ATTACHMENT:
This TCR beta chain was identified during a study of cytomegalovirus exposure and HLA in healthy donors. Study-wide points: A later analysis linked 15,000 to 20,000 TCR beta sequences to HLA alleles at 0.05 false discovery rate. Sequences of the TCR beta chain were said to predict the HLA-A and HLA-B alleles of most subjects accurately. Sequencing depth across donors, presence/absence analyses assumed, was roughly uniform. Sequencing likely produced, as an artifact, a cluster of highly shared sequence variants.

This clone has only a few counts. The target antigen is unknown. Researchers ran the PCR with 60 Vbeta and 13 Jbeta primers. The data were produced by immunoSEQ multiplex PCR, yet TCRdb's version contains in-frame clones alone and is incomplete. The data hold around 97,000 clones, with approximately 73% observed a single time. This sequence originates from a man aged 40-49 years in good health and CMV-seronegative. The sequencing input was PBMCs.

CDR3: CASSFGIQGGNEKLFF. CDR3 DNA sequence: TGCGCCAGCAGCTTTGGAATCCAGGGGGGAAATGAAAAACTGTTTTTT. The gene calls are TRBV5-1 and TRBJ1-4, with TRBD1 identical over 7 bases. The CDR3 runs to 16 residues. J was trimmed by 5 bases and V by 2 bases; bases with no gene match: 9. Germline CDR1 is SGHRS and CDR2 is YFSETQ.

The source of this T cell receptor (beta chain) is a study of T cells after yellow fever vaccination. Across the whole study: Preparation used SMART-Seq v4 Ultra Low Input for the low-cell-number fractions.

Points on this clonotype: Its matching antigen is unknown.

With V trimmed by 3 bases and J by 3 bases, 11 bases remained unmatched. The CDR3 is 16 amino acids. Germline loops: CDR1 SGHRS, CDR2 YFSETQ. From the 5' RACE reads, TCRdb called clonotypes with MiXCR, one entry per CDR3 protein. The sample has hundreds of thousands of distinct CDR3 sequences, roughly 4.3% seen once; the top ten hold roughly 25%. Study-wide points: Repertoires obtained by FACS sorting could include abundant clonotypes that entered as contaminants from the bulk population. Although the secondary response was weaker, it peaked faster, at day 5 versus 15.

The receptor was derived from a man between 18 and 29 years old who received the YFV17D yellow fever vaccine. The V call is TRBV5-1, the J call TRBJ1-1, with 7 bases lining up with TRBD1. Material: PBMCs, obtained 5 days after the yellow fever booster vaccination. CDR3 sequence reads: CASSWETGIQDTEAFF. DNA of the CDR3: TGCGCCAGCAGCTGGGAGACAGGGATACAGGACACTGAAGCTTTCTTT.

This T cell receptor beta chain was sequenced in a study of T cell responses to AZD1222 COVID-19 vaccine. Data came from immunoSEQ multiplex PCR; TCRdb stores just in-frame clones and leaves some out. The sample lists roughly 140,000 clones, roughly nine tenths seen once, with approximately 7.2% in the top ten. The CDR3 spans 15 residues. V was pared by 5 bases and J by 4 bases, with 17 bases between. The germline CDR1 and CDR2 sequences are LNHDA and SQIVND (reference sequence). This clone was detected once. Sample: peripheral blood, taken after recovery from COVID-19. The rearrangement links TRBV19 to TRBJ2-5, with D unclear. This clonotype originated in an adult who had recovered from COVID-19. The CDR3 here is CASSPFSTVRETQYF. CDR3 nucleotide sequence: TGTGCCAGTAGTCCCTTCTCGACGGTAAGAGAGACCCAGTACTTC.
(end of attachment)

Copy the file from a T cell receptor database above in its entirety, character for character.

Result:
This TCR beta chain was identified during a study of cytomegalovirus exposure and HLA in healthy donors. Study-wide points: A later analysis linked 15,000 to 20,000 TCR beta sequences to HLA alleles at 0.05 false discovery rate. Sequences of the TCR beta chain were said to predict the HLA-A and HLA-B alleles of most subjects accurately. Sequencing depth across donors, presence/absence analyses assumed, was roughly uniform. Sequencing likely produced, as an artifact, a cluster of highly shared sequence variants.

This clone has only a few counts. The target antigen is unknown. Researchers ran the PCR with 60 Vbeta and 13 Jbeta primers. The data were produced by immunoSEQ multiplex PCR, yet TCRdb's version contains in-frame clones alone and is incomplete. The data hold around 97,000 clones, with approximately 73% observed a single time. This sequence originates from a man aged 40-49 years in good health and CMV-seronegative. The sequencing input was PBMCs.

CDR3: CASSFGIQGGNEKLFF. CDR3 DNA sequence: TGCGCCAGCAGCTTTGGAATCCAGGGGGGAAATGAAAAACTGTTTTTT. The gene calls are TRBV5-1 and TRBJ1-4, with TRBD1 identical over 7 bases. The CDR3 runs to 16 residues. J was trimmed by 5 bases and V by 2 bases; bases with no gene match: 9. Germline CDR1 is SGHRS and CDR2 is YFSETQ.

The source of this T cell receptor (beta chain) is a study of T cells after yellow fever vaccination. Across the whole study: Preparation used SMART-Seq v4 Ultra Low Input for the low-cell-number fractions.

Points on this clonotype: Its matching antigen is unknown.

With V trimmed by 3 bases and J by 3 bases, 11 bases remained unmatched. The CDR3 is 16 amino acids. Germline loops: CDR1 SGHRS, CDR2 YFSETQ. From the 5' RACE reads, TCRdb called clonotypes with MiXCR, one entry per CDR3 protein. The sample has hundreds of thousands of distinct CDR3 sequences, roughly 4.3% seen once; the top ten hold roughly 25%. Study-wide points: Repertoires obtained by FACS sorting could include abundant clonotypes that entered as contaminants from the bulk population. Although the secondary response was weaker, it peaked faster, at day 5 versus 15.

The receptor was derived from a man between 18 and 29 years old who received the YFV17D yellow fever vaccine. The V call is TRBV5-1, the J call TRBJ1-1, with 7 bases lining up with TRBD1. Material: PBMCs, obtained 5 days after the yellow fever booster vaccination. CDR3 sequence reads: CASSWETGIQDTEAFF. DNA of the CDR3: TGCGCCAGCAGCTGGGAGACAGGGATACAGGACACTGAAGCTTTCTTT.

This T cell receptor beta chain was sequenced in a study of T cell responses to AZD1222 COVID-19 vaccine. Data came from immunoSEQ multiplex PCR; TCRdb stores just in-frame clones and leaves some out. The sample lists roughly 140,000 clones, roughly nine tenths seen once, with approximately 7.2% in the top ten. The CDR3 spans 15 residues. V was pared by 5 bases and J by 4 bases, with 17 bases between. The germline CDR1 and CDR2 sequences are LNHDA and SQIVND (reference sequence). This clone was detected once. Sample: peripheral blood, taken after recovery from COVID-19. The rearrangement links TRBV19 to TRBJ2-5, with D unclear. This clonotype originated in an adult who had recovered from COVID-19. The CDR3 here is CASSPFSTVRETQYF. CDR3 nucleotide sequence: TGTGCCAGTAGTCCCTTCTCGACGGTAAGAGAGACCCAGTACTTC.